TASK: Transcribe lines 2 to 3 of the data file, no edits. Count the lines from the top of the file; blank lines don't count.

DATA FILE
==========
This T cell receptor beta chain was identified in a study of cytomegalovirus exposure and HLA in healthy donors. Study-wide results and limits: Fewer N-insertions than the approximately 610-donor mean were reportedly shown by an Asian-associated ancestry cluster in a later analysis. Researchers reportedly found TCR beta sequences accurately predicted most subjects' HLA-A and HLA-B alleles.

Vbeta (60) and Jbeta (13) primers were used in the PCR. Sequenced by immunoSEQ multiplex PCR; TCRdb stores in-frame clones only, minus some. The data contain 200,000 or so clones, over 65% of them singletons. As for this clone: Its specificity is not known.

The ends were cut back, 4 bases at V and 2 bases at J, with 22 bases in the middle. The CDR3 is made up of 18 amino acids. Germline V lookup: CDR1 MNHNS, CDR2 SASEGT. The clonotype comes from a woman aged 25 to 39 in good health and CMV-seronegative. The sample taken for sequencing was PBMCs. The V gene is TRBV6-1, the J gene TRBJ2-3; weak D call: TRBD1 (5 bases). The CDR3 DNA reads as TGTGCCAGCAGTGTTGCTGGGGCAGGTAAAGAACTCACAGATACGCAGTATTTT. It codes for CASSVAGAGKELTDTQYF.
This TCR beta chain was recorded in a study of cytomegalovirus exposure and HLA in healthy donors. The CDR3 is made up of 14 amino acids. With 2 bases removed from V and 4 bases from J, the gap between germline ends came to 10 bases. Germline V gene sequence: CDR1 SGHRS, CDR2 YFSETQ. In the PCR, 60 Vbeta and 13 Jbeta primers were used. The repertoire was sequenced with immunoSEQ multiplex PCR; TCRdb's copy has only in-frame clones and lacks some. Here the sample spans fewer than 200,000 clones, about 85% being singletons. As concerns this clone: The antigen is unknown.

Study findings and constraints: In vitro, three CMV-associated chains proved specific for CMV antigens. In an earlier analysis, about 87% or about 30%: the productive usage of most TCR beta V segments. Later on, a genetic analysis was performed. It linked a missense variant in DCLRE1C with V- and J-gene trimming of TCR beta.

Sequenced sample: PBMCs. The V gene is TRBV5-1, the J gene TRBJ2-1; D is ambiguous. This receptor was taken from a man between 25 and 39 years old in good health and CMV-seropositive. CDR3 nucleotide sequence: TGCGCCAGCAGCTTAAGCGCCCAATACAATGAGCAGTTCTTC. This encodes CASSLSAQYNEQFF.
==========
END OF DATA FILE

Vbeta (60) and Jbeta (13) primers were used in the PCR. Sequenced by immunoSEQ multiplex PCR; TCRdb stores in-frame clones only, minus some. The data contain 200,000 or so clones, over 65% of them singletons. As for this clone: Its specificity is not known.

The ends were cut back, 4 bases at V and 2 bases at J, with 22 bases in the middle. The CDR3 is made up of 18 amino acids. Germline V lookup: CDR1 MNHNS, CDR2 SASEGT. The clonotype comes from a woman aged 25 to 39 in good health and CMV-seronegative. The sample taken for sequencing was PBMCs. The V gene is TRBV6-1, the J gene TRBJ2-3; weak D call: TRBD1 (5 bases). The CDR3 DNA reads as TGTGCCAGCAGTGTTGCTGGGGCAGGTAAAGAACTCACAGATACGCAGTATTTT. It codes for CASSVAGAGKELTDTQYF.